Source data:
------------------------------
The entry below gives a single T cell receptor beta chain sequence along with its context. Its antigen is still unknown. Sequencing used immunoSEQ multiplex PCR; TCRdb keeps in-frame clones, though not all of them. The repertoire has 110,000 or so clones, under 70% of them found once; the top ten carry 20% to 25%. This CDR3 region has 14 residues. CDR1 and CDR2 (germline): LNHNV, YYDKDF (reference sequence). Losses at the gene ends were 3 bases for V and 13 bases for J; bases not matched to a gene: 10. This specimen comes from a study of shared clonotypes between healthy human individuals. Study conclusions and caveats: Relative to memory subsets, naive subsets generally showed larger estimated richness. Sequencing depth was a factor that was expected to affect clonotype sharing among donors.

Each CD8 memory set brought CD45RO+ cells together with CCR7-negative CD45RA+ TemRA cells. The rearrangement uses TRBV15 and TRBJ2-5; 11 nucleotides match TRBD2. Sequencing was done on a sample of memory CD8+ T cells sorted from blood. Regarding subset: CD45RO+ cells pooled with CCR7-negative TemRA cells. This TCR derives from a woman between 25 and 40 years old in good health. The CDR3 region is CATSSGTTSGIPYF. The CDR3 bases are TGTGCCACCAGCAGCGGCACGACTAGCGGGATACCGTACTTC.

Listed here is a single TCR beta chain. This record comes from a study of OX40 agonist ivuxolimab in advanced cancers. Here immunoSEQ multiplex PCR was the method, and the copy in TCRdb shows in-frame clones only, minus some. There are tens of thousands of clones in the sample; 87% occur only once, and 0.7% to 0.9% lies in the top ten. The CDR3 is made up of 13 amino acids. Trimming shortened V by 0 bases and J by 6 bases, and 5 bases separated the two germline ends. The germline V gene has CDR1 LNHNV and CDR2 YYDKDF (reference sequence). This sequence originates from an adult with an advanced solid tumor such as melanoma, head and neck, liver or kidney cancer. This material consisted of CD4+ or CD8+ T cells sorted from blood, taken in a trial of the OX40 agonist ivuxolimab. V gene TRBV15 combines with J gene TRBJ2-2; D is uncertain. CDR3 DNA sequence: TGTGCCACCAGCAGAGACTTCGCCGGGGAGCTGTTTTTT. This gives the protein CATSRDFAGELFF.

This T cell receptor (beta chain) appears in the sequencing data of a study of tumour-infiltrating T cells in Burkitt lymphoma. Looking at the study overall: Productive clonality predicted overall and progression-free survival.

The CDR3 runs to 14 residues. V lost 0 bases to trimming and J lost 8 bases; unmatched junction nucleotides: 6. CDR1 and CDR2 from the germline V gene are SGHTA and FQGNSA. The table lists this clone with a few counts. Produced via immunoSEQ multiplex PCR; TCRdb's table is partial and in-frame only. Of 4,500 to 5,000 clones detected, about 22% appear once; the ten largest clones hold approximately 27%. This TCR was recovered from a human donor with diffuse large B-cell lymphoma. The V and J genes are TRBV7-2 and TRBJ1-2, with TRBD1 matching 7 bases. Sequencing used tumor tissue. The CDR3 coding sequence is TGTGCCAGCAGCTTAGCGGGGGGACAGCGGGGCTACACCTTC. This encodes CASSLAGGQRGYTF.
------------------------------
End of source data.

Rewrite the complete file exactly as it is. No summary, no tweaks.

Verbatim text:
The entry below gives a single T cell receptor beta chain sequence along with its context. Its antigen is still unknown. Sequencing used immunoSEQ multiplex PCR; TCRdb keeps in-frame clones, though not all of them. The repertoire has 110,000 or so clones, under 70% of them found once; the top ten carry 20% to 25%. This CDR3 region has 14 residues. CDR1 and CDR2 (germline): LNHNV, YYDKDF (reference sequence). Losses at the gene ends were 3 bases for V and 13 bases for J; bases not matched to a gene: 10. This specimen comes from a study of shared clonotypes between healthy human individuals. Study conclusions and caveats: Relative to memory subsets, naive subsets generally showed larger estimated richness. Sequencing depth was a factor that was expected to affect clonotype sharing among donors.

Each CD8 memory set brought CD45RO+ cells together with CCR7-negative CD45RA+ TemRA cells. The rearrangement uses TRBV15 and TRBJ2-5; 11 nucleotides match TRBD2. Sequencing was done on a sample of memory CD8+ T cells sorted from blood. Regarding subset: CD45RO+ cells pooled with CCR7-negative TemRA cells. This TCR derives from a woman between 25 and 40 years old in good health. The CDR3 region is CATSSGTTSGIPYF. The CDR3 bases are TGTGCCACCAGCAGCGGCACGACTAGCGGGATACCGTACTTC.

Listed here is a single TCR beta chain. This record comes from a study of OX40 agonist ivuxolimab in advanced cancers. Here immunoSEQ multiplex PCR was the method, and the copy in TCRdb shows in-frame clones only, minus some. There are tens of thousands of clones in the sample; 87% occur only once, and 0.7% to 0.9% lies in the top ten. The CDR3 is made up of 13 amino acids. Trimming shortened V by 0 bases and J by 6 bases, and 5 bases separated the two germline ends. The germline V gene has CDR1 LNHNV and CDR2 YYDKDF (reference sequence). This sequence originates from an adult with an advanced solid tumor such as melanoma, head and neck, liver or kidney cancer. This material consisted of CD4+ or CD8+ T cells sorted from blood, taken in a trial of the OX40 agonist ivuxolimab. V gene TRBV15 combines with J gene TRBJ2-2; D is uncertain. CDR3 DNA sequence: TGTGCCACCAGCAGAGACTTCGCCGGGGAGCTGTTTTTT. This gives the protein CATSRDFAGELFF.

This T cell receptor (beta chain) appears in the sequencing data of a study of tumour-infiltrating T cells in Burkitt lymphoma. Looking at the study overall: Productive clonality predicted overall and progression-free survival.

The CDR3 runs to 14 residues. V lost 0 bases to trimming and J lost 8 bases; unmatched junction nucleotides: 6. CDR1 and CDR2 from the germline V gene are SGHTA and FQGNSA. The table lists this clone with a few counts. Produced via immunoSEQ multiplex PCR; TCRdb's table is partial and in-frame only. Of 4,500 to 5,000 clones detected, about 22% appear once; the ten largest clones hold approximately 27%. This TCR was recovered from a human donor with diffuse large B-cell lymphoma. The V and J genes are TRBV7-2 and TRBJ1-2, with TRBD1 matching 7 bases. Sequencing used tumor tissue. The CDR3 coding sequence is TGTGCCAGCAGCTTAGCGGGGGGACAGCGGGGCTACACCTTC. This encodes CASSLAGGQRGYTF.